Introduction to CPlusPlus Programming

C++ and C :

C++ evolved from C, which evolved from two previous programming languages, BCPL and B.

BCPL was developed in 1967 by Martin Richards as a language for writing operating-systems software and compilers for operating systems.

The C language was evolved from B by Dennis Ritchie at Bell Laboratories. C uses many important concepts of BCPL and B.

C initially became widely known as the development language of the UNIX

operating system. Today, most operating systems are written in C and/or C++.

American National Standards Institute (ANSI) cooperated with the International Standardization Organization (ISO) to standardize C worldwide; the joint standard document was published in 1990.

C++, an extension of C, was developed by Bjarne Stroustrup in the early 1980s at Bell Laboratories. C++ provides a number of features that “spruce up” the C language, but more importantly, it provides capabilities for object-oriented programming.

Basic Program Construction :

Let’s look at a very simple C++ program. This program is called FIRST, so its source file is FIRST.CPP.

It simply prints a sentence on the screen. Here it is:

#include <iostream>

using namespace std;

int main()


cout << “We are TENNIN programmers\n”;

return 0;


Despite its small size, this program demonstrates a great deal about the construction of C++

programs. Let’s examine it in detail.

  • Functions: Functions are one of the fundamental building blocks of C++. The “FIRST “program consists of a single function called main(). The only parts of this program that are not part of the function are the first two lines. the ones that start with #include and using. (We’ll see what these lines do in a moment.)

  • Function Name: The parentheses following the word main are the distinguishing feature of a function. Without the parentheses the compiler would think that main refers to a variable or to some other program element. When we discuss functions in the text, we’ll follow the same convention that C++ uses: We’ll put parentheses following the function name. The word int preceding the function name indicates that this particular function has a return value of type int.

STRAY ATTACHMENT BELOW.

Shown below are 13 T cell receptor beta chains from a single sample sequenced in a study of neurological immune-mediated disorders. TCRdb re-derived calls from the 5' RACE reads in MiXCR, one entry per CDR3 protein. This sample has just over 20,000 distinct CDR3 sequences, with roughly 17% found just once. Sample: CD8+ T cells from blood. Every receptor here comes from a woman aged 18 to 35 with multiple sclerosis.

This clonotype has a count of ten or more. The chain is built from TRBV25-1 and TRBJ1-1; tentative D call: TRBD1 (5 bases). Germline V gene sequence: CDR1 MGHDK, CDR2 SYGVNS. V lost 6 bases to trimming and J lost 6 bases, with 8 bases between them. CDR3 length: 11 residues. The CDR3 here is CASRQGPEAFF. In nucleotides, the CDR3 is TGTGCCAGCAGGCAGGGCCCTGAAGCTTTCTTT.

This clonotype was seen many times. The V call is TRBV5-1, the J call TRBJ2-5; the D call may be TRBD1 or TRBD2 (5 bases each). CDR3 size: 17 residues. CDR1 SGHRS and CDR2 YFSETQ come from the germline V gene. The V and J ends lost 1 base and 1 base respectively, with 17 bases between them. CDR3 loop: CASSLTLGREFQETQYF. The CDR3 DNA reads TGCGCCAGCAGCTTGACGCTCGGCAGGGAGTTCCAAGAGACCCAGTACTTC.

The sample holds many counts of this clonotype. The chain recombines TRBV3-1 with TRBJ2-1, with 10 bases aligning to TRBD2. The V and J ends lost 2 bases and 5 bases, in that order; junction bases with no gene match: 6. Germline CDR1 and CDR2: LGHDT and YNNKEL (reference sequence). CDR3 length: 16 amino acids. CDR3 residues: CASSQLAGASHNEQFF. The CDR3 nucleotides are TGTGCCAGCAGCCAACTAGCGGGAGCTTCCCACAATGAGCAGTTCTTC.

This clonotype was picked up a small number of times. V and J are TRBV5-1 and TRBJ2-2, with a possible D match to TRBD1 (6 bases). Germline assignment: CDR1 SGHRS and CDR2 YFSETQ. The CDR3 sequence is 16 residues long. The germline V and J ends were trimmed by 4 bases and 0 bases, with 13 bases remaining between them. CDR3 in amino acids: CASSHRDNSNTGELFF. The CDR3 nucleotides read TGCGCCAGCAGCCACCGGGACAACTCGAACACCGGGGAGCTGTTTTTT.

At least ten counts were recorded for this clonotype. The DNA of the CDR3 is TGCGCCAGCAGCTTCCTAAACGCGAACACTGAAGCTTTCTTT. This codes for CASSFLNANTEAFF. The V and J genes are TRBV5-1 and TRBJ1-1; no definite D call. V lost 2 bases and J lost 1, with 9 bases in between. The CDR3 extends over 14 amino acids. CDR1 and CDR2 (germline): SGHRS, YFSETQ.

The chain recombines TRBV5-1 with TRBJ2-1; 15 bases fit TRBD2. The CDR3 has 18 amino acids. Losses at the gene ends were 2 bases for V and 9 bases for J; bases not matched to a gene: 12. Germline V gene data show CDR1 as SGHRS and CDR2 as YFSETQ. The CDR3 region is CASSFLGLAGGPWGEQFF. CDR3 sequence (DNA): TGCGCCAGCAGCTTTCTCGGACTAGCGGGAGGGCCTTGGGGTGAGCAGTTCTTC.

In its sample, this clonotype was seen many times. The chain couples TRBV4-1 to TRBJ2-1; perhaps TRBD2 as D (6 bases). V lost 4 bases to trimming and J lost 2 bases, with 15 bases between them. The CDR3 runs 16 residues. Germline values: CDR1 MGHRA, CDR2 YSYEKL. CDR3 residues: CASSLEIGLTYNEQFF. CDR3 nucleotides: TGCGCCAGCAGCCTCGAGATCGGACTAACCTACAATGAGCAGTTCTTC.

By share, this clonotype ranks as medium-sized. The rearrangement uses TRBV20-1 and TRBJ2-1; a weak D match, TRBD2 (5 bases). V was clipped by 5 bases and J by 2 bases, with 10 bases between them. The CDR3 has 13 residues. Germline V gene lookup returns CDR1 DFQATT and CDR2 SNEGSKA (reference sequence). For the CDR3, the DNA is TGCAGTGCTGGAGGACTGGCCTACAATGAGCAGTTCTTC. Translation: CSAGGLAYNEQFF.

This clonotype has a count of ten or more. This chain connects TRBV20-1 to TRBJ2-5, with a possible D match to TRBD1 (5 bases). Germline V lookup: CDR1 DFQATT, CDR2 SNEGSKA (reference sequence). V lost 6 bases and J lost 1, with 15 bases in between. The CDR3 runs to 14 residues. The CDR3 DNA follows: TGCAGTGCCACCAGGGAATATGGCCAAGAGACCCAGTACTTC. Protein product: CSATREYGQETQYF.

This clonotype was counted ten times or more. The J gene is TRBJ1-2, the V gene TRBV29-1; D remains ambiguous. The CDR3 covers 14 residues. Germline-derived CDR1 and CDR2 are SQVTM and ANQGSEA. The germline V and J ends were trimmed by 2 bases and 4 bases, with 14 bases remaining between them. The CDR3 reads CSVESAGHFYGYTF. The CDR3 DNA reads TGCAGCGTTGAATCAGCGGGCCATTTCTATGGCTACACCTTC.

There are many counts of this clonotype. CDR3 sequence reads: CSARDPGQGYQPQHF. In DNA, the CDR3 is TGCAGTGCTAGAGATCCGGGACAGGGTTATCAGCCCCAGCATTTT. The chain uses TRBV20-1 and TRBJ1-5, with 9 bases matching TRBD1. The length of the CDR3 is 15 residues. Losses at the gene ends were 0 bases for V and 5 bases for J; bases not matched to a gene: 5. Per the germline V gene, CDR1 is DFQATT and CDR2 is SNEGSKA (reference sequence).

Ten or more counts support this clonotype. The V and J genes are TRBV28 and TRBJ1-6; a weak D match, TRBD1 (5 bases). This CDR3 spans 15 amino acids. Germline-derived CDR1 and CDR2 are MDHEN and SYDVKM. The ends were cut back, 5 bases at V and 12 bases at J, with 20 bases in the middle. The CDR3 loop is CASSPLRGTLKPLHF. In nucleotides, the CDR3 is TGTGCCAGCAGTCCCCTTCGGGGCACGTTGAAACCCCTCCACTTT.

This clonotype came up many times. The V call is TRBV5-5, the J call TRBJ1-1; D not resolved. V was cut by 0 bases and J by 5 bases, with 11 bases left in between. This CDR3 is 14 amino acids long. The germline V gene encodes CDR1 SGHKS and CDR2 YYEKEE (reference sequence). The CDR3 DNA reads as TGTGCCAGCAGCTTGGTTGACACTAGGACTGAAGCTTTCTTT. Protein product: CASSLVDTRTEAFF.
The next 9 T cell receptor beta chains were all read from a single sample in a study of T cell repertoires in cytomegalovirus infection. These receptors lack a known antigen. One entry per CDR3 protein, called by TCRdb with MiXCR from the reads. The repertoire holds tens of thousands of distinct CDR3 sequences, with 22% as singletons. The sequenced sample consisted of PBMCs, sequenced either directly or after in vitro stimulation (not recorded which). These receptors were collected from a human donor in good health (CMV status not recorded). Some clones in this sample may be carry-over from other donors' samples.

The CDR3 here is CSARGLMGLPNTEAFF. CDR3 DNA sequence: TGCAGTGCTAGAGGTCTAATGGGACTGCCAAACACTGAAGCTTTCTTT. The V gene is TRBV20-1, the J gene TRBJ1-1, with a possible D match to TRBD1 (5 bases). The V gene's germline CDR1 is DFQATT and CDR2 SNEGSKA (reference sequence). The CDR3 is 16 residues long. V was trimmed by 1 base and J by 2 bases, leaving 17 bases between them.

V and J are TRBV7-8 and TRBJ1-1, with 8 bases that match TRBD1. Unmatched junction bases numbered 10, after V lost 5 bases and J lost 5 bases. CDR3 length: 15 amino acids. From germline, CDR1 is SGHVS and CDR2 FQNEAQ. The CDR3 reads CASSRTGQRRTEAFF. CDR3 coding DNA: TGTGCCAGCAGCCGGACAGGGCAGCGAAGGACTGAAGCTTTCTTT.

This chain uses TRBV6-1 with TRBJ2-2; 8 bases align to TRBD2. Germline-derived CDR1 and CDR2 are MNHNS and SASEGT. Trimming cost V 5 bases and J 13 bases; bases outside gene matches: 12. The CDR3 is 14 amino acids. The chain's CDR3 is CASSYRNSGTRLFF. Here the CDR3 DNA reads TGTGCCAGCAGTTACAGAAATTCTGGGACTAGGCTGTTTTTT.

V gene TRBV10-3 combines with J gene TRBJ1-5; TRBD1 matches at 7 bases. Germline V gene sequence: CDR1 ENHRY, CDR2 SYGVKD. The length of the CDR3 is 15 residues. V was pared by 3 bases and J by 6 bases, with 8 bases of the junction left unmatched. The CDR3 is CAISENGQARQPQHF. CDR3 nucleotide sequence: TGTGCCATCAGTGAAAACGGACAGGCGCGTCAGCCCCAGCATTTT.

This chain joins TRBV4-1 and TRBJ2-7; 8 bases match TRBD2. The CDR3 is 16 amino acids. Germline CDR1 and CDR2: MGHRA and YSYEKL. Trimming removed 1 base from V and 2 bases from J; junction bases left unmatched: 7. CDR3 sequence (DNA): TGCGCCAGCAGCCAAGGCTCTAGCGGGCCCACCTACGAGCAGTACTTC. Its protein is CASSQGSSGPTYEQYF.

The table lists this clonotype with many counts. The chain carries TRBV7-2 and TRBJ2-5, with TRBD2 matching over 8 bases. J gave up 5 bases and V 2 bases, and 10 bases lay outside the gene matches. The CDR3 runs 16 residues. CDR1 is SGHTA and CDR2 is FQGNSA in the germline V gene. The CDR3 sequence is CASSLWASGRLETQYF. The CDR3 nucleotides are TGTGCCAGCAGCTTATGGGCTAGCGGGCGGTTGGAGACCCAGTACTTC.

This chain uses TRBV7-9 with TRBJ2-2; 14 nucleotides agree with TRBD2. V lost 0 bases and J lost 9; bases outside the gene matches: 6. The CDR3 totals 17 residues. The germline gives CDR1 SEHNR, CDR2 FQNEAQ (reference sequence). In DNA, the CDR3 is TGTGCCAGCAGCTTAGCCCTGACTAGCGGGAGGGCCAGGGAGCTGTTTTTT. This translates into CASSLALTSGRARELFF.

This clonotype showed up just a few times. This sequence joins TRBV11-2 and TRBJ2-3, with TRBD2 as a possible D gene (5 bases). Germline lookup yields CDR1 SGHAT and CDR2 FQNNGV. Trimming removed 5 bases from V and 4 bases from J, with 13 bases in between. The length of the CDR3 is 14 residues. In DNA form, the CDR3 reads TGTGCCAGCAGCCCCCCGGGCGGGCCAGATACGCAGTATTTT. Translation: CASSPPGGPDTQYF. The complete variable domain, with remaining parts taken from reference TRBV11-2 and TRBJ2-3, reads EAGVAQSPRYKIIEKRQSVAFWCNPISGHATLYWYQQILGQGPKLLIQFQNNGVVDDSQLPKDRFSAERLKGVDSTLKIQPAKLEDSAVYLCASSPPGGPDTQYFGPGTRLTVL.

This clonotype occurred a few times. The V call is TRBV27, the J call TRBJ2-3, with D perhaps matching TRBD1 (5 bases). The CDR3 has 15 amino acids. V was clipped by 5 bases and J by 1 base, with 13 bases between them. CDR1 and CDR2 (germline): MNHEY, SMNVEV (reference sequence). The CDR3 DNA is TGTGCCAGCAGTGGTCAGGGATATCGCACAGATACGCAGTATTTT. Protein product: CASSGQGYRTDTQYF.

• Braces and the Function Body: The body of a function is surrounded by braces (sometimes called curly brackets). These braces play the same role as the BEGIN and END keywords in some other languages: They surround or delimit a block of program statements. Every function must use this pair of braces around the function body. In this example there are only two statements in the function body: the line starting with cout, and the line starting with return. However, a function body can consist of many.

  • Always Start with main()

When you run a C++ program, the first statement executed will be at the beginning of a function called main(). The program may consist of many functions, classes, and other program elements, but on startup, control always goes to main(). If there is no function called main() in your program, an error will be signaled. In most C++ programs, as we’ll see later, main() calls member functions in various objects to carry out the program’s real work. The main() function may also contain calls to other standalone functions

  • Program Statements

  • cout << “We are TENNIN programmers”;
  • return 0;

The first statement tells the computer to display the quoted phrase. Most statements tell the computer to do something. In this respect, statements in C++ are similar to statements in other languages. In fact, as we’ve noted, the majority of statements in C++ are identical to statements in C.